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China builds bridge across Pangong Lake amid standoff in Ladakh areas
India and China are locked in a military standoff along the LAC in the Ladakh region since April 2020, when the two sides accused each other of trespassing.
Amid military standoff with India, China is building a bridge across Ladakh's Pangong Lake. Security experts said that the construction of the bridge by China is a matter of "great concern" for India. Bilal Kuchay, writing in Al Jazeera, said that the 400-metre-long and 8-metre-wide bridge being constructed near the Line of Actual Control (LAC), the de facto border between the two nuclear powers, was spotted through high-resolution satellite images, Indian media reported last week.
Pravin Sawhney, a defence expert and editor of Force magazine, said that the building of the bridge by China is a "part of their grey-zone operation which is done below the war threshold level". "While presenting the threat of war, they will continue with their grey-zone operations which is what they are doing by building up the bridge. The overall military threat will keep increasing, it will not decrease," Sawhney told Al Jazeera. India's foreign ministry said the bridge is being constructed in areas that have been "under the illegal occupation by China for around 60 years now", adding that the Indian government was "monitoring" the construction activity "closely".
India and China are locked in a military standoff along the LAC in the Ladakh region since April 2020, when the two sides accused each other of trespassing. The tensions also led to a spike in the construction of military infrastructure on both sides of the disputed border, said Kuchay. According to Indian media reports, more than 100 projects were completed by India's Border Roads Organisation in 2021, most of which are closer to the border with China, reported Al Jazeera. New Delhi-based security expert Ajai Shukla told Al Jazeera said the bridge is a part of Chinese infrastructure along the LAC "so that they can move well, move quickly and deploy their forces quickly".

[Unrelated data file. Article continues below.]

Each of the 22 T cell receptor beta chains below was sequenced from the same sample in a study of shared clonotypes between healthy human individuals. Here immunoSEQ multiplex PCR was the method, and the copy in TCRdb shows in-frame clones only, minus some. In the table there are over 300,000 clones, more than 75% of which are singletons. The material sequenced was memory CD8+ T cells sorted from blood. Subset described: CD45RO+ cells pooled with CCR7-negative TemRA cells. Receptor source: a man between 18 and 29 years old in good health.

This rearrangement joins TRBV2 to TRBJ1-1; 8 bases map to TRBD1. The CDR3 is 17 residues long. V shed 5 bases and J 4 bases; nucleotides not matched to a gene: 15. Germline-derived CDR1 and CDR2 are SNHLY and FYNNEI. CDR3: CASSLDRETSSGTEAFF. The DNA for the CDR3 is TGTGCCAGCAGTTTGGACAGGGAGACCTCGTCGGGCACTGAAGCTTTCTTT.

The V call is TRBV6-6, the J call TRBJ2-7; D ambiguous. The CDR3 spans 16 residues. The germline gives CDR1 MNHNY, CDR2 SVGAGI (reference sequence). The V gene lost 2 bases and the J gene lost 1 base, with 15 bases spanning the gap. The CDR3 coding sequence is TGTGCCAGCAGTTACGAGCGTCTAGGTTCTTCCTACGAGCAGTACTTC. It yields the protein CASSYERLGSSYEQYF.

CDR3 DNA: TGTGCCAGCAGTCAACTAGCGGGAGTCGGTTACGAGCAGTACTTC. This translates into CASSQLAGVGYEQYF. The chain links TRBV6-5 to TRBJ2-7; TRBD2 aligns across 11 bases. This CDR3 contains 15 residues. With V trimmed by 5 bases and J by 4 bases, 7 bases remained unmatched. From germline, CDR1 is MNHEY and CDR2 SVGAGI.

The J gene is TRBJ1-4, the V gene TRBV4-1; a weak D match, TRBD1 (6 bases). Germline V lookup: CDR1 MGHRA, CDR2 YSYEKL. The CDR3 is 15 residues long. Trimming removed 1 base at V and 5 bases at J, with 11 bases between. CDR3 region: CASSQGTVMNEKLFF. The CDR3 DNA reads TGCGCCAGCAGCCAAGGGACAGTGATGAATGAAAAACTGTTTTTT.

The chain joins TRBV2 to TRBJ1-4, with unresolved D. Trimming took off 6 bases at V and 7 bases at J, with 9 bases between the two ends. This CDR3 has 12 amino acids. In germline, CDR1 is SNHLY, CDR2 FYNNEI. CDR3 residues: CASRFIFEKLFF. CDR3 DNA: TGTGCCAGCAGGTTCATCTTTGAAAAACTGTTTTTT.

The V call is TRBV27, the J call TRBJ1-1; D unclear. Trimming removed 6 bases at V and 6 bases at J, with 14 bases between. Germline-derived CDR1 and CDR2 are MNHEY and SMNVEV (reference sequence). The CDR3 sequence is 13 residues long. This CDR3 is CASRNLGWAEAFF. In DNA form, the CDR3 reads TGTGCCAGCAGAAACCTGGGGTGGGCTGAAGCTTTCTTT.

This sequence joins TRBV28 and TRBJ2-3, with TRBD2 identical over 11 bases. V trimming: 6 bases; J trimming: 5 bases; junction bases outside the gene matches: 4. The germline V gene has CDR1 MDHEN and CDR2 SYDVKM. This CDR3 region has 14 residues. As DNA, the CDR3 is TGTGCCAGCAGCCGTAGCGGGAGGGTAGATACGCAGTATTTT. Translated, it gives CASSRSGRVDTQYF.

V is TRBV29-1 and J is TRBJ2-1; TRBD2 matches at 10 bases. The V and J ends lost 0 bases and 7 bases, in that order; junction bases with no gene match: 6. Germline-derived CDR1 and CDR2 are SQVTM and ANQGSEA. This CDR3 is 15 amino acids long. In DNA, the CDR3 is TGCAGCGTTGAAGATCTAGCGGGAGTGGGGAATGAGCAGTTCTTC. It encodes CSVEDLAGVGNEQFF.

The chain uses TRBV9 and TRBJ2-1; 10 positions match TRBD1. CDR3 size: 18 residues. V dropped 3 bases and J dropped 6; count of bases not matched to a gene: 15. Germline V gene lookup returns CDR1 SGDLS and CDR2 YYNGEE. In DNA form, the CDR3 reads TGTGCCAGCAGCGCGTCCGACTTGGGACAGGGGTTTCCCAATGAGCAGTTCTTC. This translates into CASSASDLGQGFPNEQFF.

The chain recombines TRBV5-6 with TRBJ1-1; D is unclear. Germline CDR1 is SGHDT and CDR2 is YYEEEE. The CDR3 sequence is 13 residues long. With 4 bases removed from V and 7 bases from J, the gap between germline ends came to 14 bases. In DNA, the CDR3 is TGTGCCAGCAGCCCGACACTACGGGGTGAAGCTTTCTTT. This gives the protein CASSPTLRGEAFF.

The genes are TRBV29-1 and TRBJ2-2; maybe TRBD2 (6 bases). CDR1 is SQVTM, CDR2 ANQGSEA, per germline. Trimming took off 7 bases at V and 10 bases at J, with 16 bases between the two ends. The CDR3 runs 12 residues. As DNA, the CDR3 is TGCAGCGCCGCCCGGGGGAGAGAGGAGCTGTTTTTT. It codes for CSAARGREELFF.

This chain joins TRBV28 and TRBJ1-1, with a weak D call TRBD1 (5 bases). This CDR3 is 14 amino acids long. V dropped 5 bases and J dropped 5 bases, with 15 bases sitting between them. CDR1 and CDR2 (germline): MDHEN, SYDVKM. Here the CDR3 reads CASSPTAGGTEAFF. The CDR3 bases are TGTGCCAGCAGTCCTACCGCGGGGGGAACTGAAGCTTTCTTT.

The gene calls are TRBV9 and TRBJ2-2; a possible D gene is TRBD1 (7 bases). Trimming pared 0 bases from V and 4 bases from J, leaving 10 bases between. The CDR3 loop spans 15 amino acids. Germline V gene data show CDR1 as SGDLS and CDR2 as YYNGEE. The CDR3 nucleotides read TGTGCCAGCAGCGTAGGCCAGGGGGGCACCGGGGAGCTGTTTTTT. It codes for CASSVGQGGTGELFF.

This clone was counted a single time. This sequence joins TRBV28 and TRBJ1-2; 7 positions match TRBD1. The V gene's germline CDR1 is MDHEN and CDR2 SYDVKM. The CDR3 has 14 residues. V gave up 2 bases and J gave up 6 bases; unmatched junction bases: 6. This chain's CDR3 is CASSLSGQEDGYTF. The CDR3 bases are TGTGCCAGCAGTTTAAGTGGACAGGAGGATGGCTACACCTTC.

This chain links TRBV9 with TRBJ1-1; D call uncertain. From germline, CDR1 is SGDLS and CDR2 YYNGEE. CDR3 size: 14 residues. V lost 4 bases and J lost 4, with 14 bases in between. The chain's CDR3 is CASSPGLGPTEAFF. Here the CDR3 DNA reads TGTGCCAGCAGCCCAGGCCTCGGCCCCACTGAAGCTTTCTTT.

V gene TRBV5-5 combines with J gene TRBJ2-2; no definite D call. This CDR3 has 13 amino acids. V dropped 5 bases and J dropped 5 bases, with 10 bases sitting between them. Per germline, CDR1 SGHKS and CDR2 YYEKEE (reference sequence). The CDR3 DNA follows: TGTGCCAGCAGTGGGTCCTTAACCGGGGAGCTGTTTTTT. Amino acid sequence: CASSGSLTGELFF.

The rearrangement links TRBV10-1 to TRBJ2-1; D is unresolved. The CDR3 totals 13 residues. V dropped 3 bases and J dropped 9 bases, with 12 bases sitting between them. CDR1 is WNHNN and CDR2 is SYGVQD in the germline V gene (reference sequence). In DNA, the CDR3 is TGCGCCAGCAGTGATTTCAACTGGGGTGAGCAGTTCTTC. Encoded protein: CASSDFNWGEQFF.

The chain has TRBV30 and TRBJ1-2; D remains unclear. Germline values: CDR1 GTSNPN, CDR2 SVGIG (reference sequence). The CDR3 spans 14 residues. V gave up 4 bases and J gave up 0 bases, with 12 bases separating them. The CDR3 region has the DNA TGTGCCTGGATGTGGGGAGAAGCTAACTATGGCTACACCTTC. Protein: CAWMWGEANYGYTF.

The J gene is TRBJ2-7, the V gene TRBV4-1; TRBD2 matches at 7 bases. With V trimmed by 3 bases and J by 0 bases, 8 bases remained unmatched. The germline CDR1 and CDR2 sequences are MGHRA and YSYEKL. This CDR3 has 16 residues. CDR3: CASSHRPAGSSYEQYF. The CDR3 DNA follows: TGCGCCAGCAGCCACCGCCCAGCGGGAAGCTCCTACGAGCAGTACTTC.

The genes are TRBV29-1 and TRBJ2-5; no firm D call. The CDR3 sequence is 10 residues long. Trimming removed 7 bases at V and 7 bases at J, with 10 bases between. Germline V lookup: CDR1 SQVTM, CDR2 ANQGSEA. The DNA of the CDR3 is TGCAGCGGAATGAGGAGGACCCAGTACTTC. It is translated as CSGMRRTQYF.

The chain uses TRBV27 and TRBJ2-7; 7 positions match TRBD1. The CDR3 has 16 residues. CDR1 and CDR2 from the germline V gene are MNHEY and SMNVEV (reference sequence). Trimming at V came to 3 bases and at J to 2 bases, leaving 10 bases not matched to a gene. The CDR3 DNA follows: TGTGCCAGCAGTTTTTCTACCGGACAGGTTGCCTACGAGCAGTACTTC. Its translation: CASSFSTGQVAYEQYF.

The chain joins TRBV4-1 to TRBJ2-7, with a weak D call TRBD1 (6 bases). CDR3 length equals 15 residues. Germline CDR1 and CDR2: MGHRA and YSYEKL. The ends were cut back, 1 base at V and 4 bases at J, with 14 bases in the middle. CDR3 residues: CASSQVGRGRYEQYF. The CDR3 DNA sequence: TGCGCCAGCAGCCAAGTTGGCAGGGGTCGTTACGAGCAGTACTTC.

"That is the standard Chinese way of border management," he said. According to Shukla, the Chinese are "able to deploy quickly" while India "takes too much time to do it". However, a former Indian army officer who had served for years in Ladakh, told Al Jazeera the area where the bridge is being constructed has been under Chinese control even before the 1962 war with India. India and China fought a war over disputed border areas in 1962. Since then, the two nations have not been able to agree on their 3,488-km-long (2,167-mile) border. "They (Chinese) secured this area in 1959. The LAC is further 25 km (15 miles) away from the bridge. It is very much in the vicinity of the old international border," the retired official, who did not want to reveal his identity, told Al Jazeera.
"In modern militaries, such bridges or anything that is fixed can be destroyed by surface-to-surface missiles or air-to-ground missiles. There are countermeasures and I don't think it's going to make a huge difference but certainly, better connectivity helps everybody." India and China have been engaged in a standoff since April-May 2020 over the transgressions by the Chinese Army in multiple areas including the Finger area, Galwan Valley, Hot springs, and Kongrung Nala.
The situation worsened after 20 Indian soldiers were killed in violent clashes with Chinese troops in Galwan Valley in June 2020. New Delhi and Beijing have been engaged in holding talks on the Line of Actual Control in the Eastern Ladakh area to resolve the standoff. So far, 14 rounds of talks have been held. The talks led to some disengagement of troops from several friction points along the LAC, but not all of them. The talks have also failed to reach any agreement over the frontier.
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